Talking Research with Katie Keeley, Part 2
Last time we spoke with Katie Keeley, Clinical Research Coordinator II at Lurie Children’s, she told us about how her managers push her to excel, what an average day is like, and we found out what the String Study is and how it's helping patients.
In this installation, Katie tells us about her team, the value of research, and why YOU should join the research team at Lurie Children's.
Here's what she had to say:
What is the research team like?
"We all kind of dabble in each other's work to help provide coverage. I don't necessarily go to every clinic, but if someone's out, I'm there to help. Everyone's very supportive and always giving tips and pointers on how to survive clinic and not be pushed to the side. With our new manager, she’s really given us a voice. We’re a young team, the average work experience for our GI division is probably two-three years, so we’re all really new and learning a lot. Everything was for the first time when you would see stuff here and there. The entire team is there to help you learn.
We’re always going out for peoples’ promotions or birthdays. We’re trying to enact epic burger Fridays, so we always make it a point to go grab a burger every Friday. One of our managers is actually running the Chicago Marathon for Lurie Children's, which I did back in 2015, so I’ve been a big cheerleader for her. I love running and working out, so I always try to get people together for a workout class and get people to sign up for the next Lurie 5K, which I’m already signed up for! It’s definitely a good culture and people are always willing to have fun."
Why is research so important?
"I worked with research in college a little bit, but not in a hospital setting. When I learned about clinical research in the hospital, I loved it. I love having a purpose, and you can truly see the purpose of your research here–especially with the String Study. You get to see the benefits of your work firsthand and meet the families that have gone through the procedures so many times, and you’re helping them not have to go through that again.
Clinical research in general is very raw. You can’t fib the numbers, it either works or it doesn’t–that’s what I love about this job. I also love seeing all of the physicians that love research as much as I do and seeing how it impacts their work. They want to see stuff change, so they present the research question, then we get it going. It’s a very straightforward and raw thing, it’s not something I saw in the research I had done before, so it’s a nice change."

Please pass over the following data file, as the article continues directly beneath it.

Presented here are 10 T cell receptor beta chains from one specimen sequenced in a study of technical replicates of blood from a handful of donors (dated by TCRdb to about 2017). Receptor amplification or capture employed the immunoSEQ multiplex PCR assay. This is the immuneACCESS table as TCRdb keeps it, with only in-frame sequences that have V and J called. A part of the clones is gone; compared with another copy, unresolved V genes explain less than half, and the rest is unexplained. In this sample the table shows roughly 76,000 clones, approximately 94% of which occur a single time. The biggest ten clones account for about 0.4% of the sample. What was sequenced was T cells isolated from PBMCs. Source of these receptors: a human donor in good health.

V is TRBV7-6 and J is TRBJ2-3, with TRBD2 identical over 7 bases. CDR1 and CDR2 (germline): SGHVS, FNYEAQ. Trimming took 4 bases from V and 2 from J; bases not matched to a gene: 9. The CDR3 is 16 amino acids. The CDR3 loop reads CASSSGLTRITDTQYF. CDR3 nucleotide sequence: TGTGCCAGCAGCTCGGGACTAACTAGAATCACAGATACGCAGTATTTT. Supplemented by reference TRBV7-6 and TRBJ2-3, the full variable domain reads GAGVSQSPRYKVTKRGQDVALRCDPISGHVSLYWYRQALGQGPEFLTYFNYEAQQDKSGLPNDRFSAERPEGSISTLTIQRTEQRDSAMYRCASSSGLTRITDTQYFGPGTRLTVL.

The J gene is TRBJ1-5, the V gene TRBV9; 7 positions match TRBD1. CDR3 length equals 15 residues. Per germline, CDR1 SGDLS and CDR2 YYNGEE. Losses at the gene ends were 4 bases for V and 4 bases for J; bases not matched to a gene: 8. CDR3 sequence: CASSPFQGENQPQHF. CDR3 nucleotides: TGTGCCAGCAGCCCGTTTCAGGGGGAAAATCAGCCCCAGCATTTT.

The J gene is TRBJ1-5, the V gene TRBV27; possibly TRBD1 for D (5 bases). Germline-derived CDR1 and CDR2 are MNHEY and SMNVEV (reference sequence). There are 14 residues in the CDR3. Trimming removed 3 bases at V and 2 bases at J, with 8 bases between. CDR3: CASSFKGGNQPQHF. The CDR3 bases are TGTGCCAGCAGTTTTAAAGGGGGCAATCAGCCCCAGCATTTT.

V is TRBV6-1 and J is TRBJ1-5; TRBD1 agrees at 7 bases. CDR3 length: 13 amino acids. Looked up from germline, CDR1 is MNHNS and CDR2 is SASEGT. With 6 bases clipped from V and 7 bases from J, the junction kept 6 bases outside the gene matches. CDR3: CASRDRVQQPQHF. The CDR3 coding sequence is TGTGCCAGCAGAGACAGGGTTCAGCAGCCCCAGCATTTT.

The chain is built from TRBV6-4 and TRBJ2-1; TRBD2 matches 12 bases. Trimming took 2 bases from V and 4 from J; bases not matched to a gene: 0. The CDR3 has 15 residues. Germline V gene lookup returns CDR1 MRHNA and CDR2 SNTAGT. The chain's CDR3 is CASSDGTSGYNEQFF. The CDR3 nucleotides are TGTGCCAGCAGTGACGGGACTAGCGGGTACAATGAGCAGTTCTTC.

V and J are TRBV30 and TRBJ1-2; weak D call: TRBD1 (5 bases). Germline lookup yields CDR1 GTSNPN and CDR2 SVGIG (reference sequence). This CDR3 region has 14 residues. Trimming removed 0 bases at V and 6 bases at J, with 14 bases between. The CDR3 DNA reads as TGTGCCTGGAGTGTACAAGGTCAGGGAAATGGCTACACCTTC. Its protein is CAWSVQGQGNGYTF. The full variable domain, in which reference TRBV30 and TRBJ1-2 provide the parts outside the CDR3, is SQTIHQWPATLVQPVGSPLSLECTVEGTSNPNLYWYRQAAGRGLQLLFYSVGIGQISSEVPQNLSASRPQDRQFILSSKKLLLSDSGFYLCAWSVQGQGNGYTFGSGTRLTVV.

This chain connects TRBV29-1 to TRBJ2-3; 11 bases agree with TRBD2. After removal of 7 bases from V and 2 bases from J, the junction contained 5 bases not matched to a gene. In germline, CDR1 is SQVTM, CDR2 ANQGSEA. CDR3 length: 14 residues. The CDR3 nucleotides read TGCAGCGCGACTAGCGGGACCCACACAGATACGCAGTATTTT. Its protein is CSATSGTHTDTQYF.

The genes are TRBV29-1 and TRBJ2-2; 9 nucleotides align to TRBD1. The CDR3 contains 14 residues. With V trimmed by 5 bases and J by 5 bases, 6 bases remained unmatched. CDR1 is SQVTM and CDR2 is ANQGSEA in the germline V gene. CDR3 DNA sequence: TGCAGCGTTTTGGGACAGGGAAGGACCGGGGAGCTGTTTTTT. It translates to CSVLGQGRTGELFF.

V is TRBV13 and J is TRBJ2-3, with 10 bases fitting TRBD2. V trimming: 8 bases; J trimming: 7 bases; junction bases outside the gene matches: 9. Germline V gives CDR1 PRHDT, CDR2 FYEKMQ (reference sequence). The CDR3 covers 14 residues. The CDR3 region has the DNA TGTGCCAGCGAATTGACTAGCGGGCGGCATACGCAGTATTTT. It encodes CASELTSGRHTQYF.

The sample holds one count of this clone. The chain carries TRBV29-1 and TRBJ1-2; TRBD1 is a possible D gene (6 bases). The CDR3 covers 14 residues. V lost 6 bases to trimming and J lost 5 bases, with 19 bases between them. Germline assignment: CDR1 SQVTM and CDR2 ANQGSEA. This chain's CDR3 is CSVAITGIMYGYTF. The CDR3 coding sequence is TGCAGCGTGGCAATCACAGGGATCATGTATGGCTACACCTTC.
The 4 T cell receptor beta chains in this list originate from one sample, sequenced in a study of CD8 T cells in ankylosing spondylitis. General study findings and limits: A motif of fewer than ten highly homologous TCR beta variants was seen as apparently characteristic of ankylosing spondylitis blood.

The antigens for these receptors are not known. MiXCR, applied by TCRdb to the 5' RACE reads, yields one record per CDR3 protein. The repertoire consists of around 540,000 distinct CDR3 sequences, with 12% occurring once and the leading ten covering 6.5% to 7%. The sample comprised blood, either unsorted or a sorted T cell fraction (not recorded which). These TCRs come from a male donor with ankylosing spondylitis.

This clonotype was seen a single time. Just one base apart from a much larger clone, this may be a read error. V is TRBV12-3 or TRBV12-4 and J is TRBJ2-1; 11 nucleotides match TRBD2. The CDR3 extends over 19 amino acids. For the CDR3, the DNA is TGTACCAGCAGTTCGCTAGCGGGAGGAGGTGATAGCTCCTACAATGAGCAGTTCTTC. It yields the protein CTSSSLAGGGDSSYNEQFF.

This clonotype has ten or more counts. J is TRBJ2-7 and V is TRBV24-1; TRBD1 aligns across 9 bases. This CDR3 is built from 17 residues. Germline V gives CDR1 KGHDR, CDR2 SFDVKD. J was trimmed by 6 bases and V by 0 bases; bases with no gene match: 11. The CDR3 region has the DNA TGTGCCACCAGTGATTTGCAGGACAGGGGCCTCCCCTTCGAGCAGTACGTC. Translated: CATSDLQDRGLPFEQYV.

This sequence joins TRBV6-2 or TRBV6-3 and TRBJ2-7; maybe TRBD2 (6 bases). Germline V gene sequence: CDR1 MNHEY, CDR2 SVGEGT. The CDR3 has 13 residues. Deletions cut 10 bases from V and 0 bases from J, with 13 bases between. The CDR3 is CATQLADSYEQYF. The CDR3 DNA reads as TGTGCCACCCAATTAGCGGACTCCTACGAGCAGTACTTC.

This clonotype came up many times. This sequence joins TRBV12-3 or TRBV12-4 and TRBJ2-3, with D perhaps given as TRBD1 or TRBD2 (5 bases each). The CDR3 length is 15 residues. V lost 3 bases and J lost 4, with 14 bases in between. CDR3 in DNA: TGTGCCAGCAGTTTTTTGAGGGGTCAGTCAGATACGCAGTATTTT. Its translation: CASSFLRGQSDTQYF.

Why should someone want to join the Lurie research team?
"The draw to Lurie Children's itself is that research is such a big part of the organization. They fund us because they really want us to make a change. When I saw how Lurie Children's is teaching hospital and how much focus was on research, I knew it was a perfect fit. Almost all of the physicians I work with are also teachers and they’re always teaching the residents, fellows, and myself because we believe in endless learning.
I love that I have such a purpose and that my purpose of work is so evident–I see it firsthand from families and different research projects I work on. Parents have told me, ‘what you’re doing every day is so good, you’re doing good work’. Having parents tell you that is just so awesome. So, hearing that and seeing the supportive group I work with definitely keeps me coming back every day."
Describe the ideal candidate
"I would say the ideal candidate has to enjoy science in some way. You’re going to be working with human bodies in one way or another, so hopefully you like learning about it. Another quality is not being afraid to ask questions and knowing the right questions to ask. A lot of the people in the clinical research world are learning, so you have to have the background, but asking questions helps you excel in your role."
If you fit the script of the ideal candidate, love learning, and are always asking questions, apply today to join the research team at Lurie Children’s!